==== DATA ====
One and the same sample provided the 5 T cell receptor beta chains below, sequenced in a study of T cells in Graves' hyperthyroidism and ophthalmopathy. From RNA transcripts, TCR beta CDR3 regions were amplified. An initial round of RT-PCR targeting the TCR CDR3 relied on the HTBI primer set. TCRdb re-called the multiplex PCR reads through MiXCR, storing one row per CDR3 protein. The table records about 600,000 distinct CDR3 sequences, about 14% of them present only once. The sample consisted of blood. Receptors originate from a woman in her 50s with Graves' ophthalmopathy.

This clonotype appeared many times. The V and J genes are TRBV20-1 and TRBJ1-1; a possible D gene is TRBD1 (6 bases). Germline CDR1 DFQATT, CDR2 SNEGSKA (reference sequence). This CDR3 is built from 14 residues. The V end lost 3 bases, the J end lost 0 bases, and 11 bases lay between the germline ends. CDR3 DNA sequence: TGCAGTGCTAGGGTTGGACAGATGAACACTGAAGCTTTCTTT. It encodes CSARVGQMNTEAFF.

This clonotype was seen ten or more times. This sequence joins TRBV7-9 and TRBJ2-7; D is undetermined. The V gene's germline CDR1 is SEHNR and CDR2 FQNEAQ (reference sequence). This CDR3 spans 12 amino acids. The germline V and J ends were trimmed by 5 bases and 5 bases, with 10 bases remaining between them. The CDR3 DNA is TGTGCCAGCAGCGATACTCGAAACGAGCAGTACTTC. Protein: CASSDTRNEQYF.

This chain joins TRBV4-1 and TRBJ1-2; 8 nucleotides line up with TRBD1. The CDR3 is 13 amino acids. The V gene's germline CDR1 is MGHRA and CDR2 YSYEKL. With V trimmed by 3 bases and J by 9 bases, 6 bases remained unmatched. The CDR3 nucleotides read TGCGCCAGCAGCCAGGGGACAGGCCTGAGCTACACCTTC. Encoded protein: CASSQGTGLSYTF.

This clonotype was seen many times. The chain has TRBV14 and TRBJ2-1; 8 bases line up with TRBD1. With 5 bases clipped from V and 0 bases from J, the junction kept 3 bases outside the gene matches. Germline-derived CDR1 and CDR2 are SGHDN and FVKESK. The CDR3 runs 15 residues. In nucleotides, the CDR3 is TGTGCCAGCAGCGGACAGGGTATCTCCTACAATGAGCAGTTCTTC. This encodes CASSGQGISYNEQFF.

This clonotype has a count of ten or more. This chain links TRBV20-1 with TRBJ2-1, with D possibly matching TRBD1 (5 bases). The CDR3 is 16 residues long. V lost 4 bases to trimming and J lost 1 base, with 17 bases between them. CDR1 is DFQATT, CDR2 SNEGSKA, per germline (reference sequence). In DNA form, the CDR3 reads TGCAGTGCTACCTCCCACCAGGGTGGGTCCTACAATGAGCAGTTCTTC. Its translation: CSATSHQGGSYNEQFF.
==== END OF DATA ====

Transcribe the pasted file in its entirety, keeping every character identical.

One and the same sample provided the 5 T cell receptor beta chains below, sequenced in a study of T cells in Graves' hyperthyroidism and ophthalmopathy. From RNA transcripts, TCR beta CDR3 regions were amplified. An initial round of RT-PCR targeting the TCR CDR3 relied on the HTBI primer set. TCRdb re-called the multiplex PCR reads through MiXCR, storing one row per CDR3 protein. The table records about 600,000 distinct CDR3 sequences, about 14% of them present only once. The sample consisted of blood. Receptors originate from a woman in her 50s with Graves' ophthalmopathy.

This clonotype appeared many times. The V and J genes are TRBV20-1 and TRBJ1-1; a possible D gene is TRBD1 (6 bases). Germline CDR1 DFQATT, CDR2 SNEGSKA (reference sequence). This CDR3 is built from 14 residues. The V end lost 3 bases, the J end lost 0 bases, and 11 bases lay between the germline ends. CDR3 DNA sequence: TGCAGTGCTAGGGTTGGACAGATGAACACTGAAGCTTTCTTT. It encodes CSARVGQMNTEAFF.

This clonotype was seen ten or more times. This sequence joins TRBV7-9 and TRBJ2-7; D is undetermined. The V gene's germline CDR1 is SEHNR and CDR2 FQNEAQ (reference sequence). This CDR3 spans 12 amino acids. The germline V and J ends were trimmed by 5 bases and 5 bases, with 10 bases remaining between them. The CDR3 DNA is TGTGCCAGCAGCGATACTCGAAACGAGCAGTACTTC. Protein: CASSDTRNEQYF.

This chain joins TRBV4-1 and TRBJ1-2; 8 nucleotides line up with TRBD1. The CDR3 is 13 amino acids. The V gene's germline CDR1 is MGHRA and CDR2 YSYEKL. With V trimmed by 3 bases and J by 9 bases, 6 bases remained unmatched. The CDR3 nucleotides read TGCGCCAGCAGCCAGGGGACAGGCCTGAGCTACACCTTC. Encoded protein: CASSQGTGLSYTF.

This clonotype was seen many times. The chain has TRBV14 and TRBJ2-1; 8 bases line up with TRBD1. With 5 bases clipped from V and 0 bases from J, the junction kept 3 bases outside the gene matches. Germline-derived CDR1 and CDR2 are SGHDN and FVKESK. The CDR3 runs 15 residues. In nucleotides, the CDR3 is TGTGCCAGCAGCGGACAGGGTATCTCCTACAATGAGCAGTTCTTC. This encodes CASSGQGISYNEQFF.

This clonotype has a count of ten or more. This chain links TRBV20-1 with TRBJ2-1, with D possibly matching TRBD1 (5 bases). The CDR3 is 16 residues long. V lost 4 bases to trimming and J lost 1 base, with 17 bases between them. CDR1 is DFQATT, CDR2 SNEGSKA, per germline (reference sequence). In DNA form, the CDR3 reads TGCAGTGCTACCTCCCACCAGGGTGGGTCCTACAATGAGCAGTTCTTC. Its translation: CSATSHQGGSYNEQFF.